Defending champ Joe Awada was the next player to exit. After an early rush which propelled him up near the chip lead, Awada went card dead for nearly two hours and finally perished in 5th place. Awada picked up A-K (x), which was enough to move all-in, but he failed to make a pair against John Phan's straight. Awada is a fine champion with an inspiring human interest story (he arrived in the US as a teen, didn't speak English, traveled with a circus, and ended up owning a highly-successful gaming and entertainment business).
4th Place: John Phan, $72,190
John Phan has been one of poker's hottest players over the past year. He has placed high and won several major events. However, the one item not yet on his resume is a victory at the WSOP. Phan will have to wait a bit longer to win a gold bracelet. He played quite aggressively throughout, but lost a few key pots late in the tournament. On his final hand, Phan started with three big cards A-K (10) but watched helplessly as four successive bricks rolled off the deck, resulting in getting busted by Keith Sexton's two pair.
3rd Place: Chip Jett, $99,265
Keith Sexton had a sizable chip lead, about 2 to 1 over Jan Sorensen. Meanwhile, Chip Jett was teetering on the brink of elimination. Down to his last 55,000 playing at the 8,000-16,000 level, Jett made his final stand with a pair of sixes. Sexton picked up two queens, which was enough to eliminate Jett. This was a nice jinx breaker for Jett, who was red-hot in tournament poker a few years ago and has recently been striving to get back to the winner's circle. It wasn't the win he was hoping for, but was a nice cash, nonetheless.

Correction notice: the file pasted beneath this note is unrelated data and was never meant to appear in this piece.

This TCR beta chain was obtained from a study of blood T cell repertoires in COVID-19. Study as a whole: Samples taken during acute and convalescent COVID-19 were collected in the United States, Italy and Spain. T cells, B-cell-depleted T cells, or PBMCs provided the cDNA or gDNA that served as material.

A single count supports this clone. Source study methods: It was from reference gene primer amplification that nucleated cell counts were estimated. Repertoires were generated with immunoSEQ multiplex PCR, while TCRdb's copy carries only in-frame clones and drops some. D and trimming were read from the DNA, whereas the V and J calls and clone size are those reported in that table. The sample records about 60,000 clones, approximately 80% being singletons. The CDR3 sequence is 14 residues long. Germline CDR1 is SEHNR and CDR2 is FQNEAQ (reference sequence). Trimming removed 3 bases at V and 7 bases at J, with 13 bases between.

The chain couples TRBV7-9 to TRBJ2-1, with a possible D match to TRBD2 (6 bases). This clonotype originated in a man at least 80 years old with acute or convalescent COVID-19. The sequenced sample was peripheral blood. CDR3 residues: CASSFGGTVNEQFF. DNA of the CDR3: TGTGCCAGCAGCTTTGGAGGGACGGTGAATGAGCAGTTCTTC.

Runner up: Keith Sexton, $162,430
When heads-up play began, Keith Sexton enjoyed a significant chip lead over Jan Sorensen -- 605,000 to 395,000. The final duel lasted 90 minutes. The first critical hand saw Sexton starting with a pair of aces and failing to improve while Sorensen ended up with two pair. Had Sexton caught a second pair, the final table might have ended sooner and crowned a different champion.

The two battled back and forth for over an hour, each seemingly one big hand away from victory. Then, the final barrage of bets broke out when Sexton started with a pair of kings versus Sorensen's pair of nines. The final decisive hand went as follows:
SEXTON: (K-K) 8-3-2-J (X)
SORENSEN: (9-7) 9-3-7-8 (9)
Jan Sorensen's full-house scooped the final pot of the tournament.

Keith Sexton is Dayton, OH-born poker player and home builder (no relation to poker celebrity Mike Sexton).

1st Place: Jan Sorensen, $611,145
Jan Sorensen is a 45-year-old former professional soccer player from Denmark. This was his fifth time to cash at the WSOP. This was also his third appearance at a final table.

After his win, Sorensen was asked to express his sentiments, including the comparison between playing in the European soccer leagues versus competing at the poker table. He noted that both games require many of the same qualities, including skill and stamina. Sorensen was also asked a hypothetical question, which truly shows how far poker has come in comparison to major sports.

When asked which he would prefer - winning the 2005 World Series of Poker plus an estimated $7 million in prize money, versus scoring the winning goal for Denmark in the finals of next year's World Cup - Sorensen didn't even hesitate.

"I would rather win at the World Series of Poker," he said. "The World Cup doesn't pay me $7 million."

View final results.

Tournament reporting by Nolan Dalla / worldseriesofpoker.com